Elizabeth and Philip Jennings don’t seem destined for joint happiness in the end. How The Americans resolves their fates will be key to whether this series is remembered as a superbly rendered morality tale or a distinct disappointment after setting its bar so high.

Season 6 so far is rife with both possibilities. The first three episodes wander around perhaps more than they should before the last of them exits to the sounds of Leonard Cohen’s “Dance Me to the End of Love.” And yes, that’ll get one’s attention once again.


Email comments or questions to: unclebarky@verizon.net

Alex, Inc. finds Zach Braff back in prime-time, this time as a family man on (where else?) ABC


TV vets Michael Imperioli, Zach Braff are the front men of Alex, Inc.. ABC photo

Premiering: Wednesday, March 28th at 7:30 p.m. (central) on ABC
Starring: Zach Braff, Michael Imperioli, Tiya Sircar, Hillary Anne Matthews, Elisha Henig, Audyssie James
Produced by: Matt Tarses, Zach Braff, John Davis, John Fox, Alex Blumberg

@unclebarkycom on Twitter
Disney-owned ABC is the polar opposite of NBC when it comes to mom, dad and the kids comedies.

Not a single one of the Peacock’s sitcoms this season, whether new or returning, puts a family or families at the forefront of its overall premise. All but one of ABC’s laughers has parents and their kids on prominent display. And the lone exception, The Mayor, has already been discarded.

That’s not a value judgment, but it’s certainly a striking contrast. Until this week, ABC’s sitcom roll call went like this: Modern Family, The Middle, black-ish, The Goldbergs, Speechless, American Housewife and Fresh Off the Boat. And now the network has added three more, with the Roseanne revival and Splitting Up Together premiering Tuesday, and Alex, Inc. launching Wednesday. That’s a grand total of 10 kindred comedies, with roughly three times as many kids in this mix. ABC’s not Mickey Mouse-ing around.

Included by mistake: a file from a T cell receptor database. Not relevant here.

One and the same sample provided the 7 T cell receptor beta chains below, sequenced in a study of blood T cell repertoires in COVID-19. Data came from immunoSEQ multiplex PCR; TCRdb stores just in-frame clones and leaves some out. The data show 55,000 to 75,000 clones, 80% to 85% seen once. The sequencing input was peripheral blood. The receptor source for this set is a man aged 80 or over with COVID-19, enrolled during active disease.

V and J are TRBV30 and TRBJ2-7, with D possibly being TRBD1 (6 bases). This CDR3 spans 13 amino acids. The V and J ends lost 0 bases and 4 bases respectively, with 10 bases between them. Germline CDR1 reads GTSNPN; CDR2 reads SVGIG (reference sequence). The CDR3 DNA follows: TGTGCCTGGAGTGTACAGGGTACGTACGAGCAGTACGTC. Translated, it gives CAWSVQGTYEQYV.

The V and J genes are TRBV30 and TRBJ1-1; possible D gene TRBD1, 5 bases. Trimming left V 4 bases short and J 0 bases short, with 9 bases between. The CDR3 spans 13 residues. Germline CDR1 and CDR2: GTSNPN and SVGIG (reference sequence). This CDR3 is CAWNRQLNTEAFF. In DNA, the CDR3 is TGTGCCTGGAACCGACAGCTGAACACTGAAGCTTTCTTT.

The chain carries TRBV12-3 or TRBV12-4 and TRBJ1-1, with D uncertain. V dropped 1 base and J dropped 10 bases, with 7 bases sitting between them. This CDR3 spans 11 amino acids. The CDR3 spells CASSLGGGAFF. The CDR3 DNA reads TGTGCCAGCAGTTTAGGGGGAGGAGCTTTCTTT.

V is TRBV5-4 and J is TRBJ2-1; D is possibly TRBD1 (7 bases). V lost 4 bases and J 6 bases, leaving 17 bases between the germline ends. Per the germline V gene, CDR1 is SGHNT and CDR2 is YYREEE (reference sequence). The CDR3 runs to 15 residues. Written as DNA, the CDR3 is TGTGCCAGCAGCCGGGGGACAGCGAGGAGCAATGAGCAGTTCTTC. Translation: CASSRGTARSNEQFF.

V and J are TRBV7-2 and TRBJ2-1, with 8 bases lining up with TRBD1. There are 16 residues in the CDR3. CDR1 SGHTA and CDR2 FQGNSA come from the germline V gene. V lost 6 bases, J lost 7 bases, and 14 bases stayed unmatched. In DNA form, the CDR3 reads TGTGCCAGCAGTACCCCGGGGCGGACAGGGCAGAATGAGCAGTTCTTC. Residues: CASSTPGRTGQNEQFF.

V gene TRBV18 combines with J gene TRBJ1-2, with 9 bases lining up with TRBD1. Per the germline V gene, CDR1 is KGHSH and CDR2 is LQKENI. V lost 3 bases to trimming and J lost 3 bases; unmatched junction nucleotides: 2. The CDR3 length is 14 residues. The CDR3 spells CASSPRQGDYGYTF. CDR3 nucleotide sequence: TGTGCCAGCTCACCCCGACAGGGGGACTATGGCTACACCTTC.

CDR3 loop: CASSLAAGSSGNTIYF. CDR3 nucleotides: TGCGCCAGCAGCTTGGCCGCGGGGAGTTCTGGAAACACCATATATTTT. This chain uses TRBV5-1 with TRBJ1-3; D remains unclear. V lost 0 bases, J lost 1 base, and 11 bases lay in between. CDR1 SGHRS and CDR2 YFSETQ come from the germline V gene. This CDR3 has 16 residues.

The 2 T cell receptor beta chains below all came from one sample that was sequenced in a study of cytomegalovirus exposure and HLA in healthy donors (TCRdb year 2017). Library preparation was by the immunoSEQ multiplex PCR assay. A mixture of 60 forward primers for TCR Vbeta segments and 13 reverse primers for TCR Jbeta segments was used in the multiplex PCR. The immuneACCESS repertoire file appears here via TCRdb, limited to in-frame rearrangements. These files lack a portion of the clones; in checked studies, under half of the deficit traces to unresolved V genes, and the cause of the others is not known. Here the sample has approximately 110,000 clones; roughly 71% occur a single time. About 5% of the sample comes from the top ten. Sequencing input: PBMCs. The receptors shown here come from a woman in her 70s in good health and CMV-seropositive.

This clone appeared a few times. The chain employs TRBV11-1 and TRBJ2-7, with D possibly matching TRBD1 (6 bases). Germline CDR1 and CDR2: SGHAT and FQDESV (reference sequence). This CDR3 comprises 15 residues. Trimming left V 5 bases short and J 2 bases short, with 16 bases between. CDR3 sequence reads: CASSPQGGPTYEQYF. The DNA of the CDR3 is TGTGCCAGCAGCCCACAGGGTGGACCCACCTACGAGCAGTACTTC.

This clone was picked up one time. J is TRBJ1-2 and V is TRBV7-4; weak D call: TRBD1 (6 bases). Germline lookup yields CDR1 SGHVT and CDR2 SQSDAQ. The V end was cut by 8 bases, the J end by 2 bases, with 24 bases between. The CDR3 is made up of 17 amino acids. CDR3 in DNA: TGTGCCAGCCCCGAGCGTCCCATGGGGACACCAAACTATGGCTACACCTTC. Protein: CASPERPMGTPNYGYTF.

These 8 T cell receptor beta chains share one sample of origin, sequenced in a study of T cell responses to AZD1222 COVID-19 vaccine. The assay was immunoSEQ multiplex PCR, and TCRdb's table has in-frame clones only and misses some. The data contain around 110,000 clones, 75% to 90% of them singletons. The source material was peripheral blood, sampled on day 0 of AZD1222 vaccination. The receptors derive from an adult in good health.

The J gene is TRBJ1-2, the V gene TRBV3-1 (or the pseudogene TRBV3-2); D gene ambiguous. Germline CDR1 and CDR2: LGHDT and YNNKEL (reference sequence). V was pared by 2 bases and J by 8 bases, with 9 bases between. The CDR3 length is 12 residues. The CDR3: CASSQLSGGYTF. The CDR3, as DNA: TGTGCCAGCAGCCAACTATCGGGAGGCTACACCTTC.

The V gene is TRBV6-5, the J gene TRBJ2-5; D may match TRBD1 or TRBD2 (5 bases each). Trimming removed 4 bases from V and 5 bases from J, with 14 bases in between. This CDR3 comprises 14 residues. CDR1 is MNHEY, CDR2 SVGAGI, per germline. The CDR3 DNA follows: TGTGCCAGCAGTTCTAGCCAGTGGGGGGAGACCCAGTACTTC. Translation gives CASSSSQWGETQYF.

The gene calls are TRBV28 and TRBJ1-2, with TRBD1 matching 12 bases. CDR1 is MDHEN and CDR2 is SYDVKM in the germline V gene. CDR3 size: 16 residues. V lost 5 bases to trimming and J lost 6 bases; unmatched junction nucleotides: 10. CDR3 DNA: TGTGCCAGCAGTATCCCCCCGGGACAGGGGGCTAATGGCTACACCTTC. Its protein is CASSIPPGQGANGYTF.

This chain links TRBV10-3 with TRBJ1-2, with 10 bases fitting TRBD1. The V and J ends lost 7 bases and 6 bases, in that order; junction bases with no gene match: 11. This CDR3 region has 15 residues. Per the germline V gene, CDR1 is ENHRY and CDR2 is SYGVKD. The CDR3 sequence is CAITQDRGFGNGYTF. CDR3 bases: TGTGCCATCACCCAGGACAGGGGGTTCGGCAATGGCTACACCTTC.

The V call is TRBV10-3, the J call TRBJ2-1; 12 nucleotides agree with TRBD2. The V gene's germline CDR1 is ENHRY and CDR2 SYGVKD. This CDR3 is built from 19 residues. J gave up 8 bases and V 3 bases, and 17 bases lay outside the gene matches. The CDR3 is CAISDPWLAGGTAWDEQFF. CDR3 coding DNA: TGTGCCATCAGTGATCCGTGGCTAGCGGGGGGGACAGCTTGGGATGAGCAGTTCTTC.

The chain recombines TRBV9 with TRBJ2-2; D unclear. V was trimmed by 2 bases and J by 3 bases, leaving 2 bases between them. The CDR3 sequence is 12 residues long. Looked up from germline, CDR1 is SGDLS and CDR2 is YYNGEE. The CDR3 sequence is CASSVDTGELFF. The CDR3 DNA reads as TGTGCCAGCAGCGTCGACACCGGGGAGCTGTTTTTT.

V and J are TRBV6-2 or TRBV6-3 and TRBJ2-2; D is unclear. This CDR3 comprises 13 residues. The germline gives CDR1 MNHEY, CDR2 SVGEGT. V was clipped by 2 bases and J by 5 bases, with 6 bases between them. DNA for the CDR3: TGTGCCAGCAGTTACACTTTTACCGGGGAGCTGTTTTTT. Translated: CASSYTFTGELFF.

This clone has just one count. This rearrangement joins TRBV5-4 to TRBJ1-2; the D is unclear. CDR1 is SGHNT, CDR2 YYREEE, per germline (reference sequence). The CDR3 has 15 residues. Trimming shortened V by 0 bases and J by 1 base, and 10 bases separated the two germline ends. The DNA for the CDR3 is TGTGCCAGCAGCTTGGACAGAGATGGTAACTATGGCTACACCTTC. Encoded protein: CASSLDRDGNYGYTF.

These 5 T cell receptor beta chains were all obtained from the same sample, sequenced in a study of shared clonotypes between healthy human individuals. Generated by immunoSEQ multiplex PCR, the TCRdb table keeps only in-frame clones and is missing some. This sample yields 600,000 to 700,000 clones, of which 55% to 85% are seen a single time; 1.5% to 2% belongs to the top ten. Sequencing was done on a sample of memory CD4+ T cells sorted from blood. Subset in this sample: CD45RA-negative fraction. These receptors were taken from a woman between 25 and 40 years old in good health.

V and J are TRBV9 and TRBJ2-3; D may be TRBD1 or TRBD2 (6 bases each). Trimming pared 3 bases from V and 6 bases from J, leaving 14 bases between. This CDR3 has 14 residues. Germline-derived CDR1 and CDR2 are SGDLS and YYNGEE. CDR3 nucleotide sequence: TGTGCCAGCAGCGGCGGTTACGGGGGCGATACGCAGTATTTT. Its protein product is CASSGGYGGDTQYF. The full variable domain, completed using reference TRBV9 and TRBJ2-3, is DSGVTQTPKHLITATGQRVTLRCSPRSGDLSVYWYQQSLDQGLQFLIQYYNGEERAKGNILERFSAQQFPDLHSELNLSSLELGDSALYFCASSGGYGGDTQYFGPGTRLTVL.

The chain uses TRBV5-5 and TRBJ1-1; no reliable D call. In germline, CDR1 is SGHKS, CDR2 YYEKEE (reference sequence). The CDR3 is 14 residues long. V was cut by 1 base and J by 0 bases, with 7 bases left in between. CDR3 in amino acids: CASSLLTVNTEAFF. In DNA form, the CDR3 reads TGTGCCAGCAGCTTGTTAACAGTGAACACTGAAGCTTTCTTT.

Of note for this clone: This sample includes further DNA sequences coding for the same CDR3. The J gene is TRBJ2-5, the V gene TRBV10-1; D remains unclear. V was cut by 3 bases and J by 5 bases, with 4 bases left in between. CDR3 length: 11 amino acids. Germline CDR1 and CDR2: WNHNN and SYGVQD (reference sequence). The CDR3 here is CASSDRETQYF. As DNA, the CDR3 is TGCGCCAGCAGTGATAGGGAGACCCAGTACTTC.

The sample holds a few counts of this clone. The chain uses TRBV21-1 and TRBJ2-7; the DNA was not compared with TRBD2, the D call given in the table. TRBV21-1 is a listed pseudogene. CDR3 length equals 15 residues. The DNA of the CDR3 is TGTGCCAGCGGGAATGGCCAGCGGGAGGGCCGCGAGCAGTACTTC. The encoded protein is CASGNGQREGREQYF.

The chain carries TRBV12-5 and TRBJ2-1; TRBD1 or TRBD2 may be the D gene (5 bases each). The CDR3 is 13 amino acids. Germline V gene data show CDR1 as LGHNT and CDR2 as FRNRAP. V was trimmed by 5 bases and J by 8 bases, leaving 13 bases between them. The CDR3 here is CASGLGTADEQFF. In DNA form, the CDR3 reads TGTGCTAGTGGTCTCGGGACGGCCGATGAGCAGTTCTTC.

Zach Braff, principal star of Alex, Inc., was anything but a family man in his last TV series venture, NBC’s Scrubs. He returns, after an eight-year absence, as radio journalist Alex Schuman, who’s grown weary of telling sappy tales on a show called Cheer Up. So he impulsively quits in hopes of launching his own more engaging podcast with help from Cheer Up producer Deirdre (Hillary Anne Matthews) and a wise guy second cousin named Eddie (Michael Imperioli).

“Roonie, this is my moment,” Alex tells his supportive Indian wife, brightly played by Fort Worth native Tiya Sircar. She’s a Manhattan public defender, and they have two children, Ben (Elisha Henig) and Soraya (Audyssie James).

The series shifts back and forth from home front to workplace in the three episodes made available for review. Alex, Inc. is at its best, though, when the parents and their kids are interacting. Ben, a budding illusionist, proves to be a scene-stealer, save for when his little sister one-ups him at school in Episode 3.

“Too bad you didn’t get this multicultural skin, or a name like Soraya,” she tells her brother in Episode 3 after Ben envies the sex appeal of a classmate who flaunts his ethnicity.

Alex, Inc. isn’t preachy in this respect -- even when Roonie’s demanding old-school mother pays an impromptu visit, also in Episode 3. By the end of this half-hour, Alex finally has a name for his company. You’ll see it coming, because the show also can be predictable in the ways its conflicts are resolved.

The workplace sparring between cousin Eddie and Deirdre doesn’t provide Alex, Inc. with its finest moments. “She gets an F in boobs,” he says of her during their battles to one-up one another for the right to not sit in the unstable “tippy chair.”